Deeds from Cities and Towns
Deeds and Conveyances
There are many statutes that affect or regulate conveyances from municipalities. Two, however, are very important to remember:
G.L.c. 44, §63A. This statute, designed to prevent a “windfall” to a purchaser who takes title from a municipality and is thereby able to “hold off” the obligation to pay taxes until the assessment next after the town conveys the title. Under the statute the municipality is required to collect amounts “in lieu” if taxes that represent the amount that would have be en due if the parcel was taxable. The statutes states that compliance therewith is “a condition precedent to the power to deliver [the] deed.” A recitation in the deed that the statute has been complied with provides a “safe harbor,” but where there =s no such recitation a question remains whether the “condition precedent” to giving the deed has occurred. Although a later-acquired municipal lien certificate shows taxes current, that does not necessarily translate into evidence that the town collected the required amounts.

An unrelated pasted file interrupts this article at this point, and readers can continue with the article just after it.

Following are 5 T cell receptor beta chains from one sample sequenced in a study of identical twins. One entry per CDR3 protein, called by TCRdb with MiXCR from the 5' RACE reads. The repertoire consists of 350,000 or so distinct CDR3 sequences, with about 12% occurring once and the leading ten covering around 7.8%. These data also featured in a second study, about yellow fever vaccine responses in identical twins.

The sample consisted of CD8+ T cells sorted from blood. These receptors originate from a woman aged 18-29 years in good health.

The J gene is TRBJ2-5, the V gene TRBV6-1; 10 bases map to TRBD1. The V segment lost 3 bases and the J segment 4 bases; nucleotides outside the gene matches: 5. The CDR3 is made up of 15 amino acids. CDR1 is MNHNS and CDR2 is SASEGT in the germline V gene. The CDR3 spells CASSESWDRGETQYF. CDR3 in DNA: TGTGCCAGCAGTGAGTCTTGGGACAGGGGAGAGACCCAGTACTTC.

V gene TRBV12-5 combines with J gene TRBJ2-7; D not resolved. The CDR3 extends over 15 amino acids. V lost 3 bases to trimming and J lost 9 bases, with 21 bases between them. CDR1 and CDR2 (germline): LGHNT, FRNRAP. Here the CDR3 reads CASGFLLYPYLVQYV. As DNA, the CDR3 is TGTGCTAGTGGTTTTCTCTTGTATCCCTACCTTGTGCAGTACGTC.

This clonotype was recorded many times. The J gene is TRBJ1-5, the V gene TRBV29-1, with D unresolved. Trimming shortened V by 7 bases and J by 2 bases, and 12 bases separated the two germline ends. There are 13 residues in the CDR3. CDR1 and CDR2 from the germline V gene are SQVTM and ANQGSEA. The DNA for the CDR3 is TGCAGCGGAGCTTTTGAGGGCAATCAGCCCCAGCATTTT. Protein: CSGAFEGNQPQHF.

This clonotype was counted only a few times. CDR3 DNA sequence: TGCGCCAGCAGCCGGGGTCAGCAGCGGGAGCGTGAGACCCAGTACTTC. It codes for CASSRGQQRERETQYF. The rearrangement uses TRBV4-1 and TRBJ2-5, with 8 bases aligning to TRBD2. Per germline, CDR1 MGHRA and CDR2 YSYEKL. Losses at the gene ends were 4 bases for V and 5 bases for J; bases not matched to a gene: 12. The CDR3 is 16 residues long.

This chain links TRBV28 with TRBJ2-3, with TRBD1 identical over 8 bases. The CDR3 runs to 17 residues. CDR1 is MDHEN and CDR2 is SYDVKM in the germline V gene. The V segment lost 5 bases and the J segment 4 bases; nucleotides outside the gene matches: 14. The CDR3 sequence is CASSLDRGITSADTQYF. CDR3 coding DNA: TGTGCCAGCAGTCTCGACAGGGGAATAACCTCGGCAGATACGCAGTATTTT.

G.L.c. 60, §77B. This statute is similar to the first one cited above. In the case of tax-title property being sold by a municipality, it =s necessary for the purchaser to submit to the town a statement or statements that he/she is not an arsonist or a tax delinquent, and the statute provides that “no such deed shall be valid unless it contains [said] recitation[s] that board of officer granting (sic) the deed has received such statement[s].” This is a precondition to the validity of the deed, and such a recitation should be obtained.